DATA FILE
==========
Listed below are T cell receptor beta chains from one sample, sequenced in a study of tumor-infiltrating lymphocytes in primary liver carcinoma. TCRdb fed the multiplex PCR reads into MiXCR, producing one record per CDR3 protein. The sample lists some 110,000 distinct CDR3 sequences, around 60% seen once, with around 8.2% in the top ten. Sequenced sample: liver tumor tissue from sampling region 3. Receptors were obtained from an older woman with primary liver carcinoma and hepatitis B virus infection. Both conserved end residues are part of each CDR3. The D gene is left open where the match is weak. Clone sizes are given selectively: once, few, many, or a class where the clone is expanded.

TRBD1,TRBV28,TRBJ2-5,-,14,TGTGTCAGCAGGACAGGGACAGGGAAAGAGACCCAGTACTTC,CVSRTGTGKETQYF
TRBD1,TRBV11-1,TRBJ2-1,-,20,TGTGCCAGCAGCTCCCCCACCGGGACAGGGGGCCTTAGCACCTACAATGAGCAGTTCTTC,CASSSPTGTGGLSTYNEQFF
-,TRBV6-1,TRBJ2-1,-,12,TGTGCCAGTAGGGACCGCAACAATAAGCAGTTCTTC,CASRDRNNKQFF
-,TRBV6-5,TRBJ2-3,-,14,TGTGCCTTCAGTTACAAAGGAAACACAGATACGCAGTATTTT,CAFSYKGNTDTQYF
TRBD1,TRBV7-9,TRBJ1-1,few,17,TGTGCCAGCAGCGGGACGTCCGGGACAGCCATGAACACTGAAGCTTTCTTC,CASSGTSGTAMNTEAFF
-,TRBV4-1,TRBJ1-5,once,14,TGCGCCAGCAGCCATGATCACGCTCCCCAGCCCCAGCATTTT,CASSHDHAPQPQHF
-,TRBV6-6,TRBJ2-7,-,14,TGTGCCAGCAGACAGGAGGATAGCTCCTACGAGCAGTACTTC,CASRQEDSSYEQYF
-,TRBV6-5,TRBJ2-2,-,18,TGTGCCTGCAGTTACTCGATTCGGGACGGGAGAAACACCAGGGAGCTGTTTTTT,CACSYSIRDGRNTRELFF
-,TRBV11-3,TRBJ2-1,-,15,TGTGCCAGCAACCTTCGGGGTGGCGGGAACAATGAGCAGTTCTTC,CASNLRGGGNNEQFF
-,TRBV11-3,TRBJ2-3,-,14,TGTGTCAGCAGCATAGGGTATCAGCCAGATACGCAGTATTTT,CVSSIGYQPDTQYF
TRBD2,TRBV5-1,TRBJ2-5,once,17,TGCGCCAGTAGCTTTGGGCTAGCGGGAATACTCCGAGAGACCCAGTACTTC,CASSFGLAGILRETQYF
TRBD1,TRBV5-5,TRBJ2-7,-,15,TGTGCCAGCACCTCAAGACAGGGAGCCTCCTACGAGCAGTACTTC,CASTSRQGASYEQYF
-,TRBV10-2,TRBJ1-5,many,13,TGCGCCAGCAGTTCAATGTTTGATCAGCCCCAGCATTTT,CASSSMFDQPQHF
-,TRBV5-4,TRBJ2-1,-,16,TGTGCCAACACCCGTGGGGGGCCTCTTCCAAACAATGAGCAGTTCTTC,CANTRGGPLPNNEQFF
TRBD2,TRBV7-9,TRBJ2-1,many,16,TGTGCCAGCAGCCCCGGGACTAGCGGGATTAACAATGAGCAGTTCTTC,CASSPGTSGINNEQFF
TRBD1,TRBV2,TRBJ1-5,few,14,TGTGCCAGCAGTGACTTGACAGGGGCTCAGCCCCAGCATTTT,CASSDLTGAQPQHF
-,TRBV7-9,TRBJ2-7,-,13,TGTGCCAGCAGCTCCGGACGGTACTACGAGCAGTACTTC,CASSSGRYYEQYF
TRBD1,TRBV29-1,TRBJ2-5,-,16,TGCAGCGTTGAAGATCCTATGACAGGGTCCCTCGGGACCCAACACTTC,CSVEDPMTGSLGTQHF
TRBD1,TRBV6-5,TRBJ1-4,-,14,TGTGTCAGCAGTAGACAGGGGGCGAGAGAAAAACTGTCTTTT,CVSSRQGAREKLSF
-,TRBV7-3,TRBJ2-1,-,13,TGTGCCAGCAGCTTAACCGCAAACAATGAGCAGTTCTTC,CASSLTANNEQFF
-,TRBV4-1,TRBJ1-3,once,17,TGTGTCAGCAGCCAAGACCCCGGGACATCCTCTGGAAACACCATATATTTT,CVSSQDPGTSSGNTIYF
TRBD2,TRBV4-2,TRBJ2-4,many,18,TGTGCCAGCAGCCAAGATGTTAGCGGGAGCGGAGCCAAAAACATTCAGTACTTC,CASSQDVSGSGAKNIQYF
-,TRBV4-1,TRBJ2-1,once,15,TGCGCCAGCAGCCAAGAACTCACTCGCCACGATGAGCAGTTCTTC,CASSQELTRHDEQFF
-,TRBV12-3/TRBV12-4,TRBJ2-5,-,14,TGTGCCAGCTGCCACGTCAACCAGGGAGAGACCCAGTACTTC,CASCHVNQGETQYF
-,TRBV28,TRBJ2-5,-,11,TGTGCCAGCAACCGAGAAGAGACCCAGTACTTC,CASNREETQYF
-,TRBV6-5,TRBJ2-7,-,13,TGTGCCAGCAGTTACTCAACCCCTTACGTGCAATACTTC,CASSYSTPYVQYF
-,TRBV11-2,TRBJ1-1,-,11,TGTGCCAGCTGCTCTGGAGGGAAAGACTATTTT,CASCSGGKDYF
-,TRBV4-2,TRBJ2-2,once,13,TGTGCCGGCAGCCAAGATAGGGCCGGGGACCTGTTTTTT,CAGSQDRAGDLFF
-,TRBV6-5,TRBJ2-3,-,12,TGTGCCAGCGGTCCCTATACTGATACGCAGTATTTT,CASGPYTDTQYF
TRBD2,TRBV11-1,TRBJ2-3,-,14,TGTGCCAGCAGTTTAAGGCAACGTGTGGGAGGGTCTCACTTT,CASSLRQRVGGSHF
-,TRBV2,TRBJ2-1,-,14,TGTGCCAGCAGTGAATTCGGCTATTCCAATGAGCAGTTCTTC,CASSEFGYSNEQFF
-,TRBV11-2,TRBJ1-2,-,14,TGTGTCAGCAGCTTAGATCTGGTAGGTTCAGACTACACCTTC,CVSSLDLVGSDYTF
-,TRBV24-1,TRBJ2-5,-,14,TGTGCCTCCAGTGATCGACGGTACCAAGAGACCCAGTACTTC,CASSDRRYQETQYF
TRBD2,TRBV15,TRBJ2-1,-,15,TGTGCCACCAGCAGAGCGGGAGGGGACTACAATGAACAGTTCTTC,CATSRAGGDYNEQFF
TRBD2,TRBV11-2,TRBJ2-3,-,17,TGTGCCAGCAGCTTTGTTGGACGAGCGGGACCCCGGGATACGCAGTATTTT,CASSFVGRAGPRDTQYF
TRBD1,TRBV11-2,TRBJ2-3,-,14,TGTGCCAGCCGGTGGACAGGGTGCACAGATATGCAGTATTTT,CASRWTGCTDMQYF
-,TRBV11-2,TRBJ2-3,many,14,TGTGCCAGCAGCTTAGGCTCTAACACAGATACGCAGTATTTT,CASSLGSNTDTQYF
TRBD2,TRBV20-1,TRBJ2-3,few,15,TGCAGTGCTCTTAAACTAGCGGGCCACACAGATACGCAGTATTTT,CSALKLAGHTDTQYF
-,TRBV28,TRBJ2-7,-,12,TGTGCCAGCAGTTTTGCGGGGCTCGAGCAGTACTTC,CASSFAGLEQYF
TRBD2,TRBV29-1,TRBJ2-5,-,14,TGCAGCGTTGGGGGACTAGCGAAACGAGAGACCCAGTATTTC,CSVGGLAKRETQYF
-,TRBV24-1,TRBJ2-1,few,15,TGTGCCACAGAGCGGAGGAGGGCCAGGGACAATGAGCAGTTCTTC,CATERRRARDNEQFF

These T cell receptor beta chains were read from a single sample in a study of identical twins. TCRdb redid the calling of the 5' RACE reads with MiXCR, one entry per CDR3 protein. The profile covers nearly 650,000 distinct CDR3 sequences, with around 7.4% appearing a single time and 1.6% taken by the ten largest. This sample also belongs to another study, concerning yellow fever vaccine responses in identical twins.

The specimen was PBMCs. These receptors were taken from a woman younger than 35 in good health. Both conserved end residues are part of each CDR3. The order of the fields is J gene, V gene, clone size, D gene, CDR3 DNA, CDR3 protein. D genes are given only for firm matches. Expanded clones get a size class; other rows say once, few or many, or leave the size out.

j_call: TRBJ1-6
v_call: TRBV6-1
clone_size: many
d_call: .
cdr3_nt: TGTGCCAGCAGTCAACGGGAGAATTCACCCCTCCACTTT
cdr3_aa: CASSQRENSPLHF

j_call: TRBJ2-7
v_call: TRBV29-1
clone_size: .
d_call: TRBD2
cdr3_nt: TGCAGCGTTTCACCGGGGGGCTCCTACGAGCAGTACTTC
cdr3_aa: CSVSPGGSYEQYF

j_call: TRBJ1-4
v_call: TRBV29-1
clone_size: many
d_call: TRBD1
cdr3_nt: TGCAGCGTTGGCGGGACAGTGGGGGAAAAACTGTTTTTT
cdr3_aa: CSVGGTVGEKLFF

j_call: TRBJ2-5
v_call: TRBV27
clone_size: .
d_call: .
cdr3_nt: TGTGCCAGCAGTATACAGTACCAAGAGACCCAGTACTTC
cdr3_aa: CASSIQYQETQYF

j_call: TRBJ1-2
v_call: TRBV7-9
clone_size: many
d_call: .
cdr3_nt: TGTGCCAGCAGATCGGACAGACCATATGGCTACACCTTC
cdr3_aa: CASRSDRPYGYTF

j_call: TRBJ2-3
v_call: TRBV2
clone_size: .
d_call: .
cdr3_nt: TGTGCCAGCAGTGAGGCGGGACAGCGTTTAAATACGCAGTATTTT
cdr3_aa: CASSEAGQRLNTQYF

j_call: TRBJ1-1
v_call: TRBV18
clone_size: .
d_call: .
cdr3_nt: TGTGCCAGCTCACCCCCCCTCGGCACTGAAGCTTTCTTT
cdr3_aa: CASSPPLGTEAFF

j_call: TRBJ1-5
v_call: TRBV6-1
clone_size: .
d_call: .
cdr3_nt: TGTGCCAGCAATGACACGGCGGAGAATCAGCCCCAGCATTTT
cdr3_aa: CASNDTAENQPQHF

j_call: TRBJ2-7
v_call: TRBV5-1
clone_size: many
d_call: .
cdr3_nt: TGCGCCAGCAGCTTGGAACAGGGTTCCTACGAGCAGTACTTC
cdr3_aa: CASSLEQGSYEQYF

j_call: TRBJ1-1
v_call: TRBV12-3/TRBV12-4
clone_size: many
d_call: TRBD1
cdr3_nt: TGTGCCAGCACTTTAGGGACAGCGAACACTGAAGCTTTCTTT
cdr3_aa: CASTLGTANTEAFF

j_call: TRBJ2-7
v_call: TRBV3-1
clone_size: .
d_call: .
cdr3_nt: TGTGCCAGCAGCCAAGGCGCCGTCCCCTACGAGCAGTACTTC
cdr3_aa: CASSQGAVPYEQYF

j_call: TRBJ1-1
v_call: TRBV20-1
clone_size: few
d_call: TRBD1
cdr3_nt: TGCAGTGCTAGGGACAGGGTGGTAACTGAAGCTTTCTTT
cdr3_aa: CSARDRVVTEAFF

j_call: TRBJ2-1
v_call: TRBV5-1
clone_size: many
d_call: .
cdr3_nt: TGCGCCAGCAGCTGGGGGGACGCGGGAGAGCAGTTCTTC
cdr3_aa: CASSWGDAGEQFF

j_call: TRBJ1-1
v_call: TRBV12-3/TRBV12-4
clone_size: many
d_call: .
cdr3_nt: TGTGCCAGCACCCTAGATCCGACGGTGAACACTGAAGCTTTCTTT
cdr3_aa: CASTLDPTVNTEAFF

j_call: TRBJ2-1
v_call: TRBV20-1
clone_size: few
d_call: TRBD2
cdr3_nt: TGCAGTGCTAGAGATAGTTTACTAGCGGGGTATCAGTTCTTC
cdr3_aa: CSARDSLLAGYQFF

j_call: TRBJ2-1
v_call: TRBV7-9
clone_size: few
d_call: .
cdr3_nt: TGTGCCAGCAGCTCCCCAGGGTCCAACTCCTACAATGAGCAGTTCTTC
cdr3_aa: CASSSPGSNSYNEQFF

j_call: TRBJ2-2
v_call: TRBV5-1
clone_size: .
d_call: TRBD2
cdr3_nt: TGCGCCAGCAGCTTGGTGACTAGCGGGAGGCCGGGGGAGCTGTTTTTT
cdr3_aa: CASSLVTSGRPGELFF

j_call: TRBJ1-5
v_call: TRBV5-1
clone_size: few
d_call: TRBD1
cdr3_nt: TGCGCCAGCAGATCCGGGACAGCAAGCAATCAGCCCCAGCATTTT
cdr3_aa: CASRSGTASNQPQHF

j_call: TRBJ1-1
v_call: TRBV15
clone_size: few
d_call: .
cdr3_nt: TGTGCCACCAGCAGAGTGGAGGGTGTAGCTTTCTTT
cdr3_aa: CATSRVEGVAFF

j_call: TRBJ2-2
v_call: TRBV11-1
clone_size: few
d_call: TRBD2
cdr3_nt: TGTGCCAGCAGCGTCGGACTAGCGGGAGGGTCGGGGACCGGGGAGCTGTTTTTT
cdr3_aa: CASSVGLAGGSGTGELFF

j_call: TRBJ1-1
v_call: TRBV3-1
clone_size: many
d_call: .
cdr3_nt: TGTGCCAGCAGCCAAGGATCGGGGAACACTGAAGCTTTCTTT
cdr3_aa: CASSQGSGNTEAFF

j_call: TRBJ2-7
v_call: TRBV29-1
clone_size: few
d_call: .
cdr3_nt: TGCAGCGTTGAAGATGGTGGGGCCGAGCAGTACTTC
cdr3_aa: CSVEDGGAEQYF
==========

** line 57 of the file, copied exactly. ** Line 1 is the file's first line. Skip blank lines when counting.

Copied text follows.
j_call: TRBJ1-4